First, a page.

Future Bobsled Competitions May Be Sliding Toward Plastic Ice
|Author:||Brian L. Huchel|
|Magazine Section:||Strategic Growth Initiative
|College or School:||CoE
Jan-Anders Mansson, director of the Composites Manufacturing and Simulation Center and Distinguished Professor of Materials Engineering and Chemical Engineering, has conducted research in recent years with the international bobsled and luge federations.
“These are enormously costly facilities, and some of them don’t have many people using them,” says Mansson, who teaches a sports technology course at Purdue. “So, they’re built for the Olympics and then they stand rather unused.”
Mansson said his three-year study looked at using ultra-high molecular weight polyethylene for the surface of the 1.2-mile (two-kilometer) tracks. The plastic, under a light mist of water, almost mimics the friction created by the stainless-steel runners on bobsleds, luge sleds and skeleton sleds on ice.
In addition, the plastic track followed almost the exact speed profile as an ice track, letting the sleds reach more than 62 mph (100 kilometers per hour) just three-tenths of a mile (600 meters) into the length of the track.
The low-friction, low-wear plastic is used in a variety of formats, ranging from allowing easier movement in artificial hip joints to coating the buckets in earth-moving equipment to allow sand and gravel to slide off easily. It also is widely used as the bottom layer of racing skis.
Ultra-high molecular weight polyethylene also didn’t deteriorate after 1,000 bobsled runs, sustaining minimal damage that would not affect competitions.
“When a sled passes, yes, it makes a microgroove, but then the polymer heals very quickly,” Mansson says. “We were so surprised that it worked so well like this in every category.”
It makes sense to use the plastic for a bobsledding track, he says, as the sport requires a less direct feel for the surface compared to speed skating, ice hockey or curling.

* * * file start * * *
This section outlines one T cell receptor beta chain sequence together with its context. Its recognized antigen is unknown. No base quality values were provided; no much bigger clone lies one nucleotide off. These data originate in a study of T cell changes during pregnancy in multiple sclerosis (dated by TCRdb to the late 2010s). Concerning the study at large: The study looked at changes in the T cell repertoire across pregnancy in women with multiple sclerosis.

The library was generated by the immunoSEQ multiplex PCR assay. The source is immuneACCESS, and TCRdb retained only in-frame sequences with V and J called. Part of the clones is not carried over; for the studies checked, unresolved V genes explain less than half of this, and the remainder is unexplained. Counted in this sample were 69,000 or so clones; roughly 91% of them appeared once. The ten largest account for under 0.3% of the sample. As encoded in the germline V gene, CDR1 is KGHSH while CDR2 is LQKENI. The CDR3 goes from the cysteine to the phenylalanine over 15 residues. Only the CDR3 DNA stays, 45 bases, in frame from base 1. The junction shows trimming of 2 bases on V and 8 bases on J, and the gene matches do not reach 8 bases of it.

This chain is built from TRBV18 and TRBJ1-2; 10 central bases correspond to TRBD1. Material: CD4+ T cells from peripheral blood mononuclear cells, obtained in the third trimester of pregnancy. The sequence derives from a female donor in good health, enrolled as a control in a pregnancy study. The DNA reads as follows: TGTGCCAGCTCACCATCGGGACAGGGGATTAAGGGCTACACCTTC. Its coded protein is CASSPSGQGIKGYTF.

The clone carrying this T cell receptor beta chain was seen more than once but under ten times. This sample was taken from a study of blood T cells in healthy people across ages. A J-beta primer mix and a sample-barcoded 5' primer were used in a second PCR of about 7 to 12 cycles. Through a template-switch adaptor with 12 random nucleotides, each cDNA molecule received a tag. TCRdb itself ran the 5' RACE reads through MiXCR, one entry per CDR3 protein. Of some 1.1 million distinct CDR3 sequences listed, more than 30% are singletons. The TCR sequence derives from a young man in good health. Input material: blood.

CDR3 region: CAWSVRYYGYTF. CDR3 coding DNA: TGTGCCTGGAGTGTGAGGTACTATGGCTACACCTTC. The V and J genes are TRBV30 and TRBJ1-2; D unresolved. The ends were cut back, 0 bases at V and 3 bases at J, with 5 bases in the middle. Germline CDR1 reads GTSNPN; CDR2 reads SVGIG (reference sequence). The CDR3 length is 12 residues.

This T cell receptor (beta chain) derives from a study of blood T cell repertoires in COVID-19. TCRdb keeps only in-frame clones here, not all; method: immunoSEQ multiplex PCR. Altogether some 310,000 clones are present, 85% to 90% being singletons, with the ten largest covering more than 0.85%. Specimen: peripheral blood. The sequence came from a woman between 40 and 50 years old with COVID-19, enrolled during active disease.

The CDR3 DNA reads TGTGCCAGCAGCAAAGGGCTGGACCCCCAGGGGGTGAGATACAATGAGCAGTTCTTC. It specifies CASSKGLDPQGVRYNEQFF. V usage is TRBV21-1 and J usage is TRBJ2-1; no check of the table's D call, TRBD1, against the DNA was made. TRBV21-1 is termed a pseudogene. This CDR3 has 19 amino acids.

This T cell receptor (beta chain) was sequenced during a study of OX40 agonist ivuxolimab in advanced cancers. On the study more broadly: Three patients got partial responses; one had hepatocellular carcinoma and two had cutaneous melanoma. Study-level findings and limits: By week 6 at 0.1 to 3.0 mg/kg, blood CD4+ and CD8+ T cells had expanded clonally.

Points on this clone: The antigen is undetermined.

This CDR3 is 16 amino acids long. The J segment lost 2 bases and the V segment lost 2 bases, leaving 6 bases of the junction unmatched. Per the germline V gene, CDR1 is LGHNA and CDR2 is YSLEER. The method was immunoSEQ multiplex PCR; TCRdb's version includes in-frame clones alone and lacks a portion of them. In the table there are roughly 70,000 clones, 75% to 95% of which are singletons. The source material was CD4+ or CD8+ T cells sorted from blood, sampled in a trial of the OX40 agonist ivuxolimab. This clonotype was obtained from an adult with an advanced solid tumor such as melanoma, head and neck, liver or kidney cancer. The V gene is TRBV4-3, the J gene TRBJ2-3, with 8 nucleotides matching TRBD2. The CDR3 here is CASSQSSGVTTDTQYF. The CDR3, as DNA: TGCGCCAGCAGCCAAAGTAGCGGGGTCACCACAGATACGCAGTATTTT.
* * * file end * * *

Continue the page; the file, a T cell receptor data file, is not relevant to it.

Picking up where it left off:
Mansson’s research, conducted while at the École Polytechnique Fdrale de Lausanne (EPFL) in Switzerland, went beyond the science of a plastic bobsled track to tap into the environmental, economic and popularity aspects of such a track.
He said the bobsled track built for the 2006 Turin Olympics cost about $100 million to build and another $1 million annually just to maintain. He pointed out the track hosts very few competitions each year and, in some cases, the track is not used at all.
The cost of building the plastic track elements is estimated at just $4-$5 million, with a potential payback time of within 10 years if used for both winter and summer events.
The current bobsled tracks are carved into the natural environment, and require extensive energy for the cooling systems. Mansson noted the tracks are usually constructed some distance from local populations, creating a need for transportation systems simply to get spectators to the events.
The plastic tracks, however, could be separated into 22 modules allowing for the tracks to instead be temporarily set up closer to population centers or potentially in cities during major events.
The new plastic tracks would cut back on environmental impacts by as much as 70 percent. Mansson’s research indicated most of the impact of a conventional ice track is caused by a combination of cooling system elimination and spectators traveling to and from the location.
Mansson and partner Josh Dustin, senior software application engineer at CMSC, are following up on this work and other competition sport challenges under a newly created Sport Consortium at Purdue. Their research is focused on taking sports beyond current boundaries through implementation of cutting-edge material and manufacturing technologies.